No Common Law Duty To Make Defibrillators Available To Invitees In California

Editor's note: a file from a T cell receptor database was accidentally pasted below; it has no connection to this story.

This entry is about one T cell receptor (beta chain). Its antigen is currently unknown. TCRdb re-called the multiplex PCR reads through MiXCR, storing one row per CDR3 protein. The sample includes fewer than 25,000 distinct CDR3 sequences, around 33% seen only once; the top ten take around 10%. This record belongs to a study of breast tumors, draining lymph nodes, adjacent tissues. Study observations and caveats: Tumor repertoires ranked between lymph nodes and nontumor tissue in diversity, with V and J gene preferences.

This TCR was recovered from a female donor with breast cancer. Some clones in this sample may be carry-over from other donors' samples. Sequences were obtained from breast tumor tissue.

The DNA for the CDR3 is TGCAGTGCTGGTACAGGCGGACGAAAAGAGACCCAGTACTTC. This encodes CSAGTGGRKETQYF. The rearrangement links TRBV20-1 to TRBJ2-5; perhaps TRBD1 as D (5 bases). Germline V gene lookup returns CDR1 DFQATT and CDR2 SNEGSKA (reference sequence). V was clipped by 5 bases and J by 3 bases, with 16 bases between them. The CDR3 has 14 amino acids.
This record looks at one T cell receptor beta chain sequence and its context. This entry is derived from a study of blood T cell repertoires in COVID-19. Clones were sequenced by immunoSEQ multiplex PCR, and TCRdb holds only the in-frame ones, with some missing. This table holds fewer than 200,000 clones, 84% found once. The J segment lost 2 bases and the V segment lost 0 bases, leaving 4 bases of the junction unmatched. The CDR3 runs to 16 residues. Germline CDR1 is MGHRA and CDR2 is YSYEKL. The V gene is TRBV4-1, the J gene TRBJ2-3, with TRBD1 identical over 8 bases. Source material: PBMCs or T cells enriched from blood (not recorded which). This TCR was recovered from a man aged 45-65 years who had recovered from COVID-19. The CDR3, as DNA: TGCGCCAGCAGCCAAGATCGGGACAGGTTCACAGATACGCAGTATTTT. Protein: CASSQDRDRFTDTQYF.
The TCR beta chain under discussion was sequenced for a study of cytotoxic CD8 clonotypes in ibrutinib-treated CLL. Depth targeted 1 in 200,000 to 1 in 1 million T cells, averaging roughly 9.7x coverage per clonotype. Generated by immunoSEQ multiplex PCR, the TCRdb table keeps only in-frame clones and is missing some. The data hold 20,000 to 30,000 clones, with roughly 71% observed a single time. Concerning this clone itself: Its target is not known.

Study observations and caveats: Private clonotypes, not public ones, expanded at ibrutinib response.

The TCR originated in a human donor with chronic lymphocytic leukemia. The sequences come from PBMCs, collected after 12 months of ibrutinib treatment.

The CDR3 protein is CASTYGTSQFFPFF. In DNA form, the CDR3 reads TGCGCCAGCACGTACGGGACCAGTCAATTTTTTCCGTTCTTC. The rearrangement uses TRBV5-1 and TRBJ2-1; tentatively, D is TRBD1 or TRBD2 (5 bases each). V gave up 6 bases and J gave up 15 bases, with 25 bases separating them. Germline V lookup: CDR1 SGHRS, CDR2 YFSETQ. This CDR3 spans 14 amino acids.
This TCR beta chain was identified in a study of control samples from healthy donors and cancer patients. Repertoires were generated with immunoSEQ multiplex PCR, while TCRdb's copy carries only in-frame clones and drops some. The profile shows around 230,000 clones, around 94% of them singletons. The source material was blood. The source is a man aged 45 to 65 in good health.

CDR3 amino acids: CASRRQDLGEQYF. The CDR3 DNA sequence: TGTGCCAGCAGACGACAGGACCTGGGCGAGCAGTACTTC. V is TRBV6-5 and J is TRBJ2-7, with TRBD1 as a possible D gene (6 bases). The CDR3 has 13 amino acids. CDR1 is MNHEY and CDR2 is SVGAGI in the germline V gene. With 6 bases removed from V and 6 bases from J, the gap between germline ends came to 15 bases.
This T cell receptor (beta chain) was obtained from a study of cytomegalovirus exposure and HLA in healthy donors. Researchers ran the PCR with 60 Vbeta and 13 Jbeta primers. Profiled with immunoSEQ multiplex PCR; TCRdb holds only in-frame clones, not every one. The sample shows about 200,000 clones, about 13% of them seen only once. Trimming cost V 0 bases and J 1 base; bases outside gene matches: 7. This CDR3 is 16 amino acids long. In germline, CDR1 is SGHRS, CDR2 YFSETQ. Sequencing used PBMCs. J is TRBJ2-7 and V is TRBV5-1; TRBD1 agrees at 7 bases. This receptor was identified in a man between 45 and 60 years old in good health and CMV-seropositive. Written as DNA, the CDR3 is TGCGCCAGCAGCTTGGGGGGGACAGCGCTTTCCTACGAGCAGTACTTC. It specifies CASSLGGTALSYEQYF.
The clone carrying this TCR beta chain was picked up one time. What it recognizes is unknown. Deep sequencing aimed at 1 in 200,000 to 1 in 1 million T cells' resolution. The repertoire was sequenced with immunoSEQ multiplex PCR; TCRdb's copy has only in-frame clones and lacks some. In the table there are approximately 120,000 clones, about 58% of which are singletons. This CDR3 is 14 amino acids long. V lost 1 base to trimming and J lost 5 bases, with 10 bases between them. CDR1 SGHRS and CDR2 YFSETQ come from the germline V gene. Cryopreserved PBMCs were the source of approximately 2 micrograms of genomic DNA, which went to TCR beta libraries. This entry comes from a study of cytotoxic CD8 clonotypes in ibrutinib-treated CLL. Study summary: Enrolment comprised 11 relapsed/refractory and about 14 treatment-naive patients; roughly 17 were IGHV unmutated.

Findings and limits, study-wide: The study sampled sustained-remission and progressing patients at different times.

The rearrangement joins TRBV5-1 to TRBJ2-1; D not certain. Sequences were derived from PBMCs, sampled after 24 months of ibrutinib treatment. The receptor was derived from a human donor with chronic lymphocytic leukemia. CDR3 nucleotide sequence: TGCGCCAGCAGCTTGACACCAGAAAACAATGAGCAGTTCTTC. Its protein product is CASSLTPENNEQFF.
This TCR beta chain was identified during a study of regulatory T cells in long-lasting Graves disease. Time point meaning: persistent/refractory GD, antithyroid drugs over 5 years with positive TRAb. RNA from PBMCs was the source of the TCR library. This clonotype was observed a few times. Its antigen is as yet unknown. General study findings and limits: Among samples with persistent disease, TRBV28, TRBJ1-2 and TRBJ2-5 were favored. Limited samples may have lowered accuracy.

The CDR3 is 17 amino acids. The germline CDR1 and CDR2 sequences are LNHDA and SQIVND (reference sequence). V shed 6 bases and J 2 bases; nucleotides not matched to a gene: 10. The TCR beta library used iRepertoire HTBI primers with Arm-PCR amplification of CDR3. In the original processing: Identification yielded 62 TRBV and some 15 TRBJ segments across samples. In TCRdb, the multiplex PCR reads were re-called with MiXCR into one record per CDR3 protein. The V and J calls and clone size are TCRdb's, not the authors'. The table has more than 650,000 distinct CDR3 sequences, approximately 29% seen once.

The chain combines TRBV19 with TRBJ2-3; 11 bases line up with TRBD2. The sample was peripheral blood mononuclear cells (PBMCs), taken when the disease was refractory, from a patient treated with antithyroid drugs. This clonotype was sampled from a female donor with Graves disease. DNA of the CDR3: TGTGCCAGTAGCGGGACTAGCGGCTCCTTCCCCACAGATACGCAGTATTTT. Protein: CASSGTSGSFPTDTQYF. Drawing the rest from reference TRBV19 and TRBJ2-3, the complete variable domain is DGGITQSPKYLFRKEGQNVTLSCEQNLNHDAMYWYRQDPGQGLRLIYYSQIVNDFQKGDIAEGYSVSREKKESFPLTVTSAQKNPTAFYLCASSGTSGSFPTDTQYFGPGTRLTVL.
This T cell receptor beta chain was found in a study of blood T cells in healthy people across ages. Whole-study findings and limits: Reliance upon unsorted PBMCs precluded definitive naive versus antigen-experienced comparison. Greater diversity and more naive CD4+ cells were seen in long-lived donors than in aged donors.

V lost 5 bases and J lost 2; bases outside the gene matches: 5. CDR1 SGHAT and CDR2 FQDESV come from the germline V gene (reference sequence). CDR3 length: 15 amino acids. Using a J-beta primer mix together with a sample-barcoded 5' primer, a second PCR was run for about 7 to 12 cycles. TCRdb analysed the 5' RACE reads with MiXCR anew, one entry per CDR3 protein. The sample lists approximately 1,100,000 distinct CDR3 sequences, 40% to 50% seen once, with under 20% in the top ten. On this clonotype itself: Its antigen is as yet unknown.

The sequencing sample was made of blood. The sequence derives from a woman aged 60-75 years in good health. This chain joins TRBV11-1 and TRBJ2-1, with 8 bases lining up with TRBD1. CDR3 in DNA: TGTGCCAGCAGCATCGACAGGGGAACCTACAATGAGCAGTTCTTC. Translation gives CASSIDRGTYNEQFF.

The Ninth Circuit recently certified a question to the California Supreme Court on whether the California common law duty of reasonable care owed to on-site business customers includes an obligation to obtain and make available on the premises an automated external defibrillator (AED) for use in medical emergencies.  The case arose after a shopper experienced a sudden cardiac arrest and died before the paramedics arrived.  The store did not have an AED.  The U.S. District Court for the Central District of California held that the store owner did not have a common law duty to maintain an AED onsite, but the Ninth Circuit determined that because California law did not squarely answer the question, it was appropriate to certify the question to the California Supreme Court.  The California Supreme Court issued an opinion finding that California law imposed no such common law duty and the Ninth Circuit thus affirmed the district court’s opinion last week.  U.S. Circuit Judge Harry Pregerson, however, wrote separately from the court’s per curiam opinion to express the opinion that he hopes retail store owners will “recognize their moral obligation to make AEDs available for use in a medical emergency” even though no common law duty to do so exists in California according to the California Supreme Court.

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